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Supporting reading at home

At Paddington, reading is really important to us. We know that students need to be able to read fluently in order to be successful at school and at university. We create lots of opportunities for students to read within the school day, this includes reading in DEAR, Tutor Time reading, library access, and in-class reading.

Why is reading for pleasure important?

  • It helps us develop empathy - the ability to stand in someone else's shoes and understand their thoughts, feelings, and actions. 
  • Reading helps us manage stress - regular readers sleep better, have lower stress levels and higher self-esteem than non-readers.
  • Reading improves our relationships and friendships. Social situations are complex and sometimes difficult to navigate, but reading fiction can help us develop skills and understanding in this area. 
  • Reading expands and improves our vocabulary and the better our vocabulary, the more able we are to access the curriculum and the better we do at school. 
  • Reading expands our life experience. Our brains react to stories as if we are actually living the events we are reading about. This means that from your desk in the classroom, you can travel to anywhere in the world and experience almost anything!
  • And most importantly, reading makes us happier! Many studies have shown that people who read regularly, report feeling happier in general than those who don't.

Why does reading for pleasure at home make a difference?

  • Parent involvement in their child’s literacy is reported to be a more powerful force than other family background variables – including social class, parent education and family size.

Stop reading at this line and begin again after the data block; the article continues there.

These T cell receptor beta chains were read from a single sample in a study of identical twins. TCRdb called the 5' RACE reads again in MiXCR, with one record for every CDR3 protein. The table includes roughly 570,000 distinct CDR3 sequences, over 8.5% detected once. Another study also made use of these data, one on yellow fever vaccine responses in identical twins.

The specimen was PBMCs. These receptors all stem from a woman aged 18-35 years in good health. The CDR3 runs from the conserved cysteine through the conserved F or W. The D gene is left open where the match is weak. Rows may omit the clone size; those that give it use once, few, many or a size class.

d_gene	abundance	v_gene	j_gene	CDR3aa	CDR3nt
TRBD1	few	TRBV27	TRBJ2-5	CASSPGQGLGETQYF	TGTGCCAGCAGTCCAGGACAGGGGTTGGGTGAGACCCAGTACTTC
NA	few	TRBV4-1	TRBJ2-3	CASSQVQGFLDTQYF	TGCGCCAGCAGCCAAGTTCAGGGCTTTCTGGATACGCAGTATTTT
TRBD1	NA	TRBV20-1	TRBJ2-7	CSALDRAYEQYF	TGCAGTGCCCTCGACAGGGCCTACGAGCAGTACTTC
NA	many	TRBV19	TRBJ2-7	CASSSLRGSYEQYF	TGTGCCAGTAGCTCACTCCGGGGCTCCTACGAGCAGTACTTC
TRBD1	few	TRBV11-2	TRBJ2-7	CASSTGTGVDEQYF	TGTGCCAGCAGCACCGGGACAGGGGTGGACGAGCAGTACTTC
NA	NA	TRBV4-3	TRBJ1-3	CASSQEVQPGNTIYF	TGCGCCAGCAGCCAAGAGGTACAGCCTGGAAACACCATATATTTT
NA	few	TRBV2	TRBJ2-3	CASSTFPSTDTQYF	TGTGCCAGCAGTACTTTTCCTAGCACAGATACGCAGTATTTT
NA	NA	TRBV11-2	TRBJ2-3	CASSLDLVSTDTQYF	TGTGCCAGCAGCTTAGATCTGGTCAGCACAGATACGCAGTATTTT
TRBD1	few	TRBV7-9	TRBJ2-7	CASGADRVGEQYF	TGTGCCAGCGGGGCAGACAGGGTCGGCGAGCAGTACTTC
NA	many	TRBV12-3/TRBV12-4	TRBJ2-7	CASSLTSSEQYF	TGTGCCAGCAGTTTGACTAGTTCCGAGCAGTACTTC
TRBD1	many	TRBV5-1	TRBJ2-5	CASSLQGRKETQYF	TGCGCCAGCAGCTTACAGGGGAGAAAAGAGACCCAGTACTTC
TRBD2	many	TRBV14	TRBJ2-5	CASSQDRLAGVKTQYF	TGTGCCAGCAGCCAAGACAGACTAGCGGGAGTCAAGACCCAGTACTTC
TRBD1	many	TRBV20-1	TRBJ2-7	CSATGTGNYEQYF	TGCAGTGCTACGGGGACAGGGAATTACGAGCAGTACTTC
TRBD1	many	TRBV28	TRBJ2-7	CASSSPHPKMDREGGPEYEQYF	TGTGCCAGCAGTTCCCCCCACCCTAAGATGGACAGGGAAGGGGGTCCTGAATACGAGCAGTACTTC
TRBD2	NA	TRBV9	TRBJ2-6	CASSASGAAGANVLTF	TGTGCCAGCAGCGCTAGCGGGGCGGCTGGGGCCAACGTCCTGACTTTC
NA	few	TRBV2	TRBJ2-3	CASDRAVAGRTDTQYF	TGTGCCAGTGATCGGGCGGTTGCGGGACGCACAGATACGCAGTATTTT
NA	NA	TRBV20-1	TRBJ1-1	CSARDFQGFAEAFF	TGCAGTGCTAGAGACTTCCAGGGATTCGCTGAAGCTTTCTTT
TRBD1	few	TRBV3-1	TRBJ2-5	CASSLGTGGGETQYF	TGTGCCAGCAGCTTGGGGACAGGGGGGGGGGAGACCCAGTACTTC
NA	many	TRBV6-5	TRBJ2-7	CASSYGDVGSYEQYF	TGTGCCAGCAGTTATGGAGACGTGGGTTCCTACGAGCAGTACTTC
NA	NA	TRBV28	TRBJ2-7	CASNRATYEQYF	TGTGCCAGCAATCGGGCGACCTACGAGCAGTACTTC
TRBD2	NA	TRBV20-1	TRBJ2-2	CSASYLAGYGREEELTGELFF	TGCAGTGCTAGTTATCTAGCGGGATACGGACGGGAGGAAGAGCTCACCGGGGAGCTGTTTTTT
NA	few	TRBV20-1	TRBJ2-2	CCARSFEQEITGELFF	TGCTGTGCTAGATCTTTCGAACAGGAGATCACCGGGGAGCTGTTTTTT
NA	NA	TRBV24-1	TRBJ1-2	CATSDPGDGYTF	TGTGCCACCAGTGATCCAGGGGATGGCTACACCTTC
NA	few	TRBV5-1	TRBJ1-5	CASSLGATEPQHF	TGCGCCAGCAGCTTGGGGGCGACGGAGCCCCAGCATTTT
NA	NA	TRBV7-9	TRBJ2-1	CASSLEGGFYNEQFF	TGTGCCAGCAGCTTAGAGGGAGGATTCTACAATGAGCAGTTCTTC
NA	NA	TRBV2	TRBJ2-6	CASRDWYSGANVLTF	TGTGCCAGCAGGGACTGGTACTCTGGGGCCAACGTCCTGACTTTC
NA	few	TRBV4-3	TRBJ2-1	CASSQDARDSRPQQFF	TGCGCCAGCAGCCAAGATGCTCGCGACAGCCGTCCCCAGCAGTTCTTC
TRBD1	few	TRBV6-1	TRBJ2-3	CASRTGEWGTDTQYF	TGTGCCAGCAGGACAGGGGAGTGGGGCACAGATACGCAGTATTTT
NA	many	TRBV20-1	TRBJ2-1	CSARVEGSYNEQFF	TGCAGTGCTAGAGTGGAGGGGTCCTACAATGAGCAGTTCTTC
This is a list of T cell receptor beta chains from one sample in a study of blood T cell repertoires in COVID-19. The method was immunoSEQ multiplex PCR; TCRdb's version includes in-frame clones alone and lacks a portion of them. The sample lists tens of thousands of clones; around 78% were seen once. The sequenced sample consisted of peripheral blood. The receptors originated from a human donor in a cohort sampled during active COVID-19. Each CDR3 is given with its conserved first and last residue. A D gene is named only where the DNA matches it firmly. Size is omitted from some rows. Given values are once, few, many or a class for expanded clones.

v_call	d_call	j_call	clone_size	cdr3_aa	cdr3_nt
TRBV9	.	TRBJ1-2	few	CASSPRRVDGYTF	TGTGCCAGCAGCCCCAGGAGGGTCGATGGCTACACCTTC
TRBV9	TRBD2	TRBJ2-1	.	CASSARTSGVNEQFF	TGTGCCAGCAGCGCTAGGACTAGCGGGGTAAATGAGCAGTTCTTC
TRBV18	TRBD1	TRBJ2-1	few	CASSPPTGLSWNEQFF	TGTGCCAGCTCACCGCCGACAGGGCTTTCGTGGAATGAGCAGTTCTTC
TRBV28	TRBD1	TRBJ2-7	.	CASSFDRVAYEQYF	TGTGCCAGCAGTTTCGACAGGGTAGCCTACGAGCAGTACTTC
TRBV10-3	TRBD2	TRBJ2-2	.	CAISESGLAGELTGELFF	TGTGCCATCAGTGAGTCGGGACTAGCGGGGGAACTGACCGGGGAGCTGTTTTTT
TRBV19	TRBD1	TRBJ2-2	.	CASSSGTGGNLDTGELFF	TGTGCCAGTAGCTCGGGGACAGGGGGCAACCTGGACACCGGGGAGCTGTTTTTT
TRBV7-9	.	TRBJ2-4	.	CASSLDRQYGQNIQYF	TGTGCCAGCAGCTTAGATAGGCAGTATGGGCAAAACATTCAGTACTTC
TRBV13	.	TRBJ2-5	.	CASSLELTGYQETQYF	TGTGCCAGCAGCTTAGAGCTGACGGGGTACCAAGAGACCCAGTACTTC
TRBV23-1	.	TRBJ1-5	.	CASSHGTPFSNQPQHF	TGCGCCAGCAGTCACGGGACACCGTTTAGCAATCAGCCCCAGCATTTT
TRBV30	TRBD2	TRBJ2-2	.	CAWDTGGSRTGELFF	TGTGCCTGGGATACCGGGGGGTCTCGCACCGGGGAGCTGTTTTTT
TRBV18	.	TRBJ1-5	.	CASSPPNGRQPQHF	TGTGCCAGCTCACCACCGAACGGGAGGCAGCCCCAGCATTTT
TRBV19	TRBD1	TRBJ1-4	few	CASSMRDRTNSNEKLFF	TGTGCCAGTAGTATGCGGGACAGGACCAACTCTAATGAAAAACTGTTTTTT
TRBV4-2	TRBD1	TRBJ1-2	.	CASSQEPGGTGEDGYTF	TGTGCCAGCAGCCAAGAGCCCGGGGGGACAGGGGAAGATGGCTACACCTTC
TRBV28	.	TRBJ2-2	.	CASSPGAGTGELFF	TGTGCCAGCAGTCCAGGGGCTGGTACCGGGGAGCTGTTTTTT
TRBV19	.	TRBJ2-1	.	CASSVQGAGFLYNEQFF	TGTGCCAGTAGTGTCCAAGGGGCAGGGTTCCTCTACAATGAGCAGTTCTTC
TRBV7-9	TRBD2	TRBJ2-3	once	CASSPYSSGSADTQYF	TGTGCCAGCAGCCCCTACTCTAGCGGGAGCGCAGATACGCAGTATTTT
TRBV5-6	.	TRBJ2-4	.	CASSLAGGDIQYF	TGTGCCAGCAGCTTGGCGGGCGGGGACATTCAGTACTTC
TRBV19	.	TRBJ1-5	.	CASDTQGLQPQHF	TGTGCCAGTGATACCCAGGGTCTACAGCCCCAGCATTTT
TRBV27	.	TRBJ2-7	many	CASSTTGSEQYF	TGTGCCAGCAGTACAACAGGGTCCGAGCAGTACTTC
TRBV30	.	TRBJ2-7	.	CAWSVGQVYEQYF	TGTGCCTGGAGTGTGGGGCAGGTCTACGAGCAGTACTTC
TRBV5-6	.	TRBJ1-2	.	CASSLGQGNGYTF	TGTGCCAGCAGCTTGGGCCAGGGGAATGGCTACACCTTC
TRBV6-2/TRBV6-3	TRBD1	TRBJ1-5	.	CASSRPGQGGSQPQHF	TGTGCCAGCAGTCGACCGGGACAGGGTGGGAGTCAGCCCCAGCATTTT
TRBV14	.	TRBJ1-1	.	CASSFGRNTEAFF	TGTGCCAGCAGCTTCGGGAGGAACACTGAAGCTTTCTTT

• Research has shown that talking to children about what they are reading, and having books and magazines at home make a difference to children’s progress even if parents have problems with reading themselves.
  • A recent study has found that children who were reading to their parents hugely improved their reading skills, even if the parents could not read in English or any other language.

This short video provides a good overview of how to best support your child’s reading at home.

How can you support your child with their reading at home?


Activate prior knowledge by asking a question (choose one)

  • What happened last time we were reading this?
  • What do you know about this topic?
  • What happened in the last chapter?
  • What have you learned about... at school?
  • Do you remember when we watched... and found out about...?

Encourage your child to develop fluency by:

  • Reading with expression – say it like you mean it. For example, read this sentence aloud but with emphasis on different words: ‘I never said she walked home.’
  • Making the punctuation audible – let me hear the full stop. For example, use the commas to pause for effect: ‘I looked, I turned, and I ran.’
  • Re-reading difficult passages or parts they stumbled on – read it again.
  • Working out what an unfamiliar word means by reading the rest of the sentence and looking for clues.

Summarise and make predictions by asking a question (choose one)

  • What is the main thing that happened or changed?
  • What do you want/expect to happen next?
  • Is there anything that we are still waiting to find out?
  • Was there anything that particularly surprised or interested you?

Are there any resources that are available to support with reading at home?

  • Achuka is an independent children’s book site that has something for everyone
  • Barrington Stoke is an award-winning publisher that makes books for struggling readers
  • Booktrust promotes children’s reading and produces a wide range of information for young readers including booklists. They have a useful ‘book finder’ tool to help you find your child’s next book


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